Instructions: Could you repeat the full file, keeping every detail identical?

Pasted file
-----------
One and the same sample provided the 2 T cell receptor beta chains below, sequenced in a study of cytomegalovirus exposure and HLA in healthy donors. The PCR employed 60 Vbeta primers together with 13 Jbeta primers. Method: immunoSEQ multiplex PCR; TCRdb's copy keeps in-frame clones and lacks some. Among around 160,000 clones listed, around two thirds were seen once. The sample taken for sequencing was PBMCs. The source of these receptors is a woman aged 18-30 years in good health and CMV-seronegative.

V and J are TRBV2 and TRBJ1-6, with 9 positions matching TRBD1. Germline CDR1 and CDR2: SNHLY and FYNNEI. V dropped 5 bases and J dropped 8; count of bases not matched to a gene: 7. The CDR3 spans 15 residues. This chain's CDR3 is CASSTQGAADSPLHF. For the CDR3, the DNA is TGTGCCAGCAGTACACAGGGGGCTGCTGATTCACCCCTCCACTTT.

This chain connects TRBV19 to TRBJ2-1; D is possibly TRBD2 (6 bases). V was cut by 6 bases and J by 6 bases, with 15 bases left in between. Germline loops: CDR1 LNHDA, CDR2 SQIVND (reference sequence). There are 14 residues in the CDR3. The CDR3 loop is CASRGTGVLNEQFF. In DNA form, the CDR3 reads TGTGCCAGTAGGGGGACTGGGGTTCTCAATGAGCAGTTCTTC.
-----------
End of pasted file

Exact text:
One and the same sample provided the 2 T cell receptor beta chains below, sequenced in a study of cytomegalovirus exposure and HLA in healthy donors. The PCR employed 60 Vbeta primers together with 13 Jbeta primers. Method: immunoSEQ multiplex PCR; TCRdb's copy keeps in-frame clones and lacks some. Among around 160,000 clones listed, around two thirds were seen once. The sample taken for sequencing was PBMCs. The source of these receptors is a woman aged 18-30 years in good health and CMV-seronegative.

V and J are TRBV2 and TRBJ1-6, with 9 positions matching TRBD1. Germline CDR1 and CDR2: SNHLY and FYNNEI. V dropped 5 bases and J dropped 8; count of bases not matched to a gene: 7. The CDR3 spans 15 residues. This chain's CDR3 is CASSTQGAADSPLHF. For the CDR3, the DNA is TGTGCCAGCAGTACACAGGGGGCTGCTGATTCACCCCTCCACTTT.

This chain connects TRBV19 to TRBJ2-1; D is possibly TRBD2 (6 bases). V was cut by 6 bases and J by 6 bases, with 15 bases left in between. Germline loops: CDR1 LNHDA, CDR2 SQIVND (reference sequence). There are 14 residues in the CDR3. The CDR3 loop is CASRGTGVLNEQFF. In DNA form, the CDR3 reads TGTGCCAGTAGGGGGACTGGGGTTCTCAATGAGCAGTTCTTC.